amount of homework 5th grade

Discussion in 'Elementary Education Archives' started by Futon 5, Sep 13, 2006.

  1. Futon 5

    Futon 5 Rookie

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    Hello,

    I am a first year teacher and I am trying to figure out a reasonable amount of homework to give to my 5th graders each night. I give homework each night while my teammates assign it to be due all at the end of the week. I want to prepare them for middle school but I don't want to overwhelm them.

    How much homework do you give your students on average every night (for those of you that teach 5th grade or 4-6th)? My students read 30 minutes each night (4 nights per week) and tonight they probably have 1 hour in addition to this. I guess my worry is that they are getting too much. I know the amount they spend will vary...

    Any suggestions or feedback would be great!

    Thanks
     
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  3. ChristyF

    ChristyF Moderator

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    Our parish policy is 10 minutes per grade level of written homework (50 minutes for 5th). I don't usually send that much written, but almost every night they have something to study, and always have something to read.
     
  4. goopp

    goopp Devotee

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    I never assign more than an hour, and that includes reading at least 20 minutes. It's usually a lot less...and with football, soccer, dance, cheerleading...I'm lucky if they get that done. They do it, but usually on the bus or when they get to school in the morning (if I don't catch them) because they are "too busy" to do it at home.
     
  5. shasha379

    shasha379 Devotee

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    Math: 6 problems(5 equations 1 word problem)

    Reading: vocabulary, spelling, F.R.E.E.(Family Reading Every Evening) time.

    Language Arts: no more than 10 questions

    Social Studies/Science(alternate nights) no more than 3-5 questions

    I normally give up to 50min(10min X grade level)
     
  6. cingy

    cingy Rookie

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    I just finished watching an interview of a woman who had written a book about homework and its affect on the lives of families. I teach third and fourth graders and have decided not to give them any homework for the first couple of months. The research clearly shows that homework does not have any bearing on achievement and it has a huge impact on the quality of kids' lives. Kids should be able to indulge in play, quiet, passions beyond what we assign them...our assignments are our own wishes, not theirs. When I do assign homework, it is called an Independent Learning Project (ILP) and I ask kids to find a topic in which they have an interest and find out about it. On Fridays I give them time to share what they have learned. I would love for kids to read every night, but no matter what system I have put in place, the kids with supportive families read, while those without the family support cheat and just fill in their logs anyway. I encourage them to read, but I am done assigning it.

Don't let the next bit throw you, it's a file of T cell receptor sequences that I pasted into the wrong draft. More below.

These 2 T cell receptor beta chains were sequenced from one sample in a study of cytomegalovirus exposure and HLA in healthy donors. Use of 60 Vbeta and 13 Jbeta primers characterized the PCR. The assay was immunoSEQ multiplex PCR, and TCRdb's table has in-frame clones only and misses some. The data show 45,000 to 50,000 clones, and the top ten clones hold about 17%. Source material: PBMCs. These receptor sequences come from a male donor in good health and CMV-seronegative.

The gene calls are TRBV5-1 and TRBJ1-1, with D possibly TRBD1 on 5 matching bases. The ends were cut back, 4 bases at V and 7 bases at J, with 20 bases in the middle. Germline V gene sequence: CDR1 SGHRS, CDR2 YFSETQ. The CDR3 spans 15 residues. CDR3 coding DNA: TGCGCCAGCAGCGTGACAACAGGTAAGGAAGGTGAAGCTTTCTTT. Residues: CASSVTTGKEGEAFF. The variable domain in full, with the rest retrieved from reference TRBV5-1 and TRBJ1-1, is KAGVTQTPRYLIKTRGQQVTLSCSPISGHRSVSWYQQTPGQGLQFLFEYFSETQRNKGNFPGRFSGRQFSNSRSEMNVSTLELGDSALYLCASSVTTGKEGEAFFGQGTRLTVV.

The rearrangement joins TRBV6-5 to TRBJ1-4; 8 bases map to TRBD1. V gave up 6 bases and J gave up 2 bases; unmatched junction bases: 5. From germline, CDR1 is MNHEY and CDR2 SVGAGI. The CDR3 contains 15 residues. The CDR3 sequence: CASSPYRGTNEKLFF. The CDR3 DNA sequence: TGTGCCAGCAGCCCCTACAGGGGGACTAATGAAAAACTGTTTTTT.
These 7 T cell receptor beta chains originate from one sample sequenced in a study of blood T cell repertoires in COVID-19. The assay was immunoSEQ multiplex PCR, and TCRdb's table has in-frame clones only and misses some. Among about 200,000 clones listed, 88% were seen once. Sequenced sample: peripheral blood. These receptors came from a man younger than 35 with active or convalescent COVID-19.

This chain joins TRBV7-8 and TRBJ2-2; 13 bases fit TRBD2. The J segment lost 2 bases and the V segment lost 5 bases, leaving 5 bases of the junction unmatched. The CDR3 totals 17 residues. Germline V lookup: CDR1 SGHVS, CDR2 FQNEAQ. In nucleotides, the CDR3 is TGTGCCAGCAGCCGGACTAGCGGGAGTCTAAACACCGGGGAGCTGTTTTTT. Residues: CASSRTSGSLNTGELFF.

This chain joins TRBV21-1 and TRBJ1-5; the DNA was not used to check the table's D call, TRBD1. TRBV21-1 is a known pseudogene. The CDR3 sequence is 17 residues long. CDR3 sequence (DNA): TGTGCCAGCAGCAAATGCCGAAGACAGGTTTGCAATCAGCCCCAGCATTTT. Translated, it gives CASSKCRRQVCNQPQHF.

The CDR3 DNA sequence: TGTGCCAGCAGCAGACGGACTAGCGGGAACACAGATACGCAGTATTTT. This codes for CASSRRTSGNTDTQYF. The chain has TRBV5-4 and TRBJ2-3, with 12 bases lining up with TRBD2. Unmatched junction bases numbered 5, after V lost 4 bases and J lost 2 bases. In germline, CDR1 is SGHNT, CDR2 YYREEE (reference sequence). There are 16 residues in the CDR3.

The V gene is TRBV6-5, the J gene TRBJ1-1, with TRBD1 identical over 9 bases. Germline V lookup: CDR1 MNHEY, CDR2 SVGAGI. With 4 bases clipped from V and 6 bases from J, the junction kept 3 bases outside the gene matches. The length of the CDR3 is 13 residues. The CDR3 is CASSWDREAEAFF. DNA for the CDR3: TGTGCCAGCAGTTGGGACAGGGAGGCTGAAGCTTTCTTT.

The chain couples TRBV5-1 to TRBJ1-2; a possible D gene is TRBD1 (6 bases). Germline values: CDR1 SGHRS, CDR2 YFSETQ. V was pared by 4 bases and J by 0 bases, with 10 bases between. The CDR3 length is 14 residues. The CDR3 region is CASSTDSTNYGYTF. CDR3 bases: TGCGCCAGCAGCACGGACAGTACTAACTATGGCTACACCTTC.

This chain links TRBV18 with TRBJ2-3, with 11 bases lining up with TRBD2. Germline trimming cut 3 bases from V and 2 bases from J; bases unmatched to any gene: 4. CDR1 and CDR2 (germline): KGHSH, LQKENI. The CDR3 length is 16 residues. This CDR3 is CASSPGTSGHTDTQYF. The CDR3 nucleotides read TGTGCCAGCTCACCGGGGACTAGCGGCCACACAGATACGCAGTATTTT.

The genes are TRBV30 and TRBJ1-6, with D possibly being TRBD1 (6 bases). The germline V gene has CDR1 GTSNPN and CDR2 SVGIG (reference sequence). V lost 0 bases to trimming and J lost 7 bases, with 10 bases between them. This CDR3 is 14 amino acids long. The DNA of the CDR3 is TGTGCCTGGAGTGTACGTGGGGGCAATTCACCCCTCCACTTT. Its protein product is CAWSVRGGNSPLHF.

On another note, my own 12 year old hates homework and it has affected his love of learning. A naturally inquisitive kid, he now spends at least an hour a night slogging through work that really has little substance, when he could be reading.
     
  7. cingy

    cingy Rookie

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    P.S. The greatest indicator of student success and achievement is sitting down to dinner with the family. Interesting...
     
  8. SnowDaisy822

    SnowDaisy822 Companion

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    I try not to assign more than an hour of homework each night. This includes 25 minutes of reading. Sometimes it can be more, but usually it's not
     
  9. Ms.Jasztal

    Ms.Jasztal Maven

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    My students have written in Family Message Journals before.

    In addition, they may have up to 30 minutes a night. I try not to give much because they are SO TIRED when I get home (especially if I AM!). :)
     
  10. dcnuck

    dcnuck Companion

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    good quotes cingy i teach and have four children homework to me is just a pain if it is extra work just to "have homework" kids spend all day at school why should they have to come home and do 'more work' they need time to relax and be kids. the schools definitely don't want them to be kids anymore---i.e. no talking, not much recess--at least where my kids go to school. if i taught in the higher grades homework would be only the work that is not finished in class and i would give them time to do it at school. JMO
     
  11. worrywart

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    I'm with Cingy, not a big homework fan. I do think that it is important for them to read every night and usually do some math to practice those skills - but, a lot of homework is given as busywork and has very little value to the children!